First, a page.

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Saying what we all know is politically incorrect, and also why he’s leading

Death to America

Barry O’Bama leads his fellows in a demonstration on the White House lawn

Trump refuses to back down on assertion that Muslims hate America.

There is a ‘serious, serious problem of hate,’ Trump said during a GOP debate tonight in Miami, Florida.

He added: ‘There is tremendous hate, there is tremendous hate.’

Trump originally made the assertion yesterday during an CNN interview.

While not going as far as to say all 1.6 billion Muslims despise America, the Republican presidential candidate did not separate radical Islamic terrorism and the Islam as a faith.

At tonight’s debate, coincidentally hosted by CNN, network anchor Jake Tapper asked Trump the question again.

‘I mean a lot of them, I mean a lot of them,’ Trump said.

The businessman declined an opportunity to ‘clarify’ his remarks.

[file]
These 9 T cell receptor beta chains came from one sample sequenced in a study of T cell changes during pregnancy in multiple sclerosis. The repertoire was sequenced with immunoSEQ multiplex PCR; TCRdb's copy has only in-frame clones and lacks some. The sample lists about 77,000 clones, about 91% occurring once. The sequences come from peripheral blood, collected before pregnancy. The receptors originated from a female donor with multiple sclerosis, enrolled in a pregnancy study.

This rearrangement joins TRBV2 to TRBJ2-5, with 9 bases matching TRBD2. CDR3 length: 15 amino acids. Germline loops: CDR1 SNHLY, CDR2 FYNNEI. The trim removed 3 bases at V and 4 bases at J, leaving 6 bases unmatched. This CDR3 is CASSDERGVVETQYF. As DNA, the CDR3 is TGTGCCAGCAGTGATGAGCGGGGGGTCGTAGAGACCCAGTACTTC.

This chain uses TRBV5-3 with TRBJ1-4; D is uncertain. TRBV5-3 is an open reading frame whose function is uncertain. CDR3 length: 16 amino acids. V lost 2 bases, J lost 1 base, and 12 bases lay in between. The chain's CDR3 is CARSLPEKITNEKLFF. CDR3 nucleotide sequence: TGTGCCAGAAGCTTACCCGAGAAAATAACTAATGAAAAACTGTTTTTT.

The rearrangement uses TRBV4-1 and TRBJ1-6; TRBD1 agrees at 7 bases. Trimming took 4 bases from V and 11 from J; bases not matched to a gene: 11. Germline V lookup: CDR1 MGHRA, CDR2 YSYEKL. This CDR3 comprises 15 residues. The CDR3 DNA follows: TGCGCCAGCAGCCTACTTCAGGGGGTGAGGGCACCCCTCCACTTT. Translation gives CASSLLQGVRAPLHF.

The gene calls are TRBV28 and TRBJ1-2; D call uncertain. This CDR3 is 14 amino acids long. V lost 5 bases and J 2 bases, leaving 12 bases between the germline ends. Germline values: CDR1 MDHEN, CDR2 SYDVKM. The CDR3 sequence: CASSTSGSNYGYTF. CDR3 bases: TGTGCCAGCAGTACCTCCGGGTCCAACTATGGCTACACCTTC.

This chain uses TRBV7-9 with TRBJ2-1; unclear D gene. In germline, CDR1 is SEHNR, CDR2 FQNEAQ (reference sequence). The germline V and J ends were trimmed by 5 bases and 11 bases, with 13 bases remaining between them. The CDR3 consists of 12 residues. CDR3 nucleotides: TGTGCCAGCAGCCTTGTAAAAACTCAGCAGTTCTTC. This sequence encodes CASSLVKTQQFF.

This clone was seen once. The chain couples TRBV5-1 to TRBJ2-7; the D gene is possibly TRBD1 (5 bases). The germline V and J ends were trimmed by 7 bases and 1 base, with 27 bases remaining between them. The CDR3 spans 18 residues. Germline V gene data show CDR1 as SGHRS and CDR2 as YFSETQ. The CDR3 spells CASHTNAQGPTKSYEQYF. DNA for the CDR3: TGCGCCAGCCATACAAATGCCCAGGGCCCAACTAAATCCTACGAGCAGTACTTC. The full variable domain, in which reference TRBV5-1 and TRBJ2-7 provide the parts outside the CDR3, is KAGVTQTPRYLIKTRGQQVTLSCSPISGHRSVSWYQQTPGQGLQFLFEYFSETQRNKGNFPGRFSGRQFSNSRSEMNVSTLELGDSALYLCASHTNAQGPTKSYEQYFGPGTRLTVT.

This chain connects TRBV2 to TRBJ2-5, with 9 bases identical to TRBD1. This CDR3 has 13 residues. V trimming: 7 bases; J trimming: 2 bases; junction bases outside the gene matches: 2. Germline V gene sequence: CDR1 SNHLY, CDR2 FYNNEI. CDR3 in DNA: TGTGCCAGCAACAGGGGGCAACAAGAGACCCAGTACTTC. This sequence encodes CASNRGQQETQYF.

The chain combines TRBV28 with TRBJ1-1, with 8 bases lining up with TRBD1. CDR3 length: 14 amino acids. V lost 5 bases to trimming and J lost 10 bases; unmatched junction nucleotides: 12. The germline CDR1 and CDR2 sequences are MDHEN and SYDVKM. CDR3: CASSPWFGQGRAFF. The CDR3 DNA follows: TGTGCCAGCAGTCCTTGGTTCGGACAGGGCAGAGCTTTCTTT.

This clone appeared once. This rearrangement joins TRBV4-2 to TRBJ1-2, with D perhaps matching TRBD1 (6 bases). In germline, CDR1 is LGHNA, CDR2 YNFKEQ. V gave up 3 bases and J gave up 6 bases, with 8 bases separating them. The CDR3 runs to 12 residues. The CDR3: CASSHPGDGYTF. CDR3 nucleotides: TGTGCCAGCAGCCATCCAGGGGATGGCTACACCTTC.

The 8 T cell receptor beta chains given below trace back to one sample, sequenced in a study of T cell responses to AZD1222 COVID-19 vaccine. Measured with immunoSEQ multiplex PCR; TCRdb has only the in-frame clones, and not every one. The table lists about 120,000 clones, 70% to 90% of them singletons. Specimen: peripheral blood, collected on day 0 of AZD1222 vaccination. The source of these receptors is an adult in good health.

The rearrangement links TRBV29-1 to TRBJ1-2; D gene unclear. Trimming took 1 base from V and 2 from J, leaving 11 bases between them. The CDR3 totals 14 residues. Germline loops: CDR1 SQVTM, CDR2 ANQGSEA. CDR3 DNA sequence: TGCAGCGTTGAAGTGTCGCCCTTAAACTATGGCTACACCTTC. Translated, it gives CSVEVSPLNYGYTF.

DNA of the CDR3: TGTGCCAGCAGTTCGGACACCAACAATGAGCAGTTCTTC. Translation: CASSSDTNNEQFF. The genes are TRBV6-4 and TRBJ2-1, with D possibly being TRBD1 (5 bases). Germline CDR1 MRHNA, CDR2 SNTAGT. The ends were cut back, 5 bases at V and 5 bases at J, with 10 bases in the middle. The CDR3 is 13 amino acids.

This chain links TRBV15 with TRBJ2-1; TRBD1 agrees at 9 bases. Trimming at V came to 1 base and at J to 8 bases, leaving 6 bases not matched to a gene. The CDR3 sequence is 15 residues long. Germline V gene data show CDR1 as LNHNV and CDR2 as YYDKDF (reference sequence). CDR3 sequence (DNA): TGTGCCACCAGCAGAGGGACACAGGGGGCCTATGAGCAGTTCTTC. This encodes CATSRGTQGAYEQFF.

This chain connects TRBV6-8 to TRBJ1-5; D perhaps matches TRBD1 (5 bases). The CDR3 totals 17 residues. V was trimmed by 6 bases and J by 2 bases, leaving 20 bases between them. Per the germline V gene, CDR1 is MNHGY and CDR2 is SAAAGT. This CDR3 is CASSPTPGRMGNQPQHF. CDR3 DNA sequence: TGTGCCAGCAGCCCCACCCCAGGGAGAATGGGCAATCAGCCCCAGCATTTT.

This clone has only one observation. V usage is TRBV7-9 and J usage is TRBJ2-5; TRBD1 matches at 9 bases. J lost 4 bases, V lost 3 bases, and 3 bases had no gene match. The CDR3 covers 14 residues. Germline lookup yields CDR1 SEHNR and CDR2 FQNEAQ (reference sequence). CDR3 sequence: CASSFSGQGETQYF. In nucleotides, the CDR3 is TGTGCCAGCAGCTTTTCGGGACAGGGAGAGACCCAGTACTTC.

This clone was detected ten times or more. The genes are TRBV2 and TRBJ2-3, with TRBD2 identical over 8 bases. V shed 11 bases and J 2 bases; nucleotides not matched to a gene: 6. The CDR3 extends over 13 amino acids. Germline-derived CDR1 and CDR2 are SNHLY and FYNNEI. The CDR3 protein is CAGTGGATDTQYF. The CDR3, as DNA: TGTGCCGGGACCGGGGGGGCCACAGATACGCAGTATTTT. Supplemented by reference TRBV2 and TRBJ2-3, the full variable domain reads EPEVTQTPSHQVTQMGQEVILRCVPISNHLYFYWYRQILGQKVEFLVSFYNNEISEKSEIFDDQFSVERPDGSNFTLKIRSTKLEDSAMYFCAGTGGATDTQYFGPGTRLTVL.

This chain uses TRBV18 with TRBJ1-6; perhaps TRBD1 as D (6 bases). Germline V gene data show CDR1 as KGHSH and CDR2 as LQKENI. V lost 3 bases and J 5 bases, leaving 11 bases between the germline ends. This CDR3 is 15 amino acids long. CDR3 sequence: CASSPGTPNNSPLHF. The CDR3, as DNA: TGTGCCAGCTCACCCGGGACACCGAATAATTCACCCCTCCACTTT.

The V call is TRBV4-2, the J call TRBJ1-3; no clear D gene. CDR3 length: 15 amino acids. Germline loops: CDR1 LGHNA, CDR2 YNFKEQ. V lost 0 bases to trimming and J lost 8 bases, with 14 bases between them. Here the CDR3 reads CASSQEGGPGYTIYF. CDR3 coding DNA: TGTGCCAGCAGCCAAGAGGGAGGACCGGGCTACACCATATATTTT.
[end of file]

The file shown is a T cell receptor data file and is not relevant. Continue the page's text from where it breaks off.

Marco Rubio countered Trump and said, ‘I know that a lot of people find appeal in the things Donald says cause he says what people wish they could say.

‘The problem is, presidents can’t just say anything they want. It has consequences, here and around the world.’

Trump replied, ‘Marco talks about consequences. Well, we’ve had a lot of consequences, including airplanes flying into the World Trade Center, the Pentagon and could have been the White House.

… ‘You can say what you want, and you can be politically correct if you want. I don’t want to be so politically correct. I like to solve problems. We have a serious, serious problem of hate. ‘

At this point, it seems many Americans are willing to overlook the fact that The Donald didn’t offer a suggestion on how he would solve the problem; they just are ready for a politician who acknowledges one.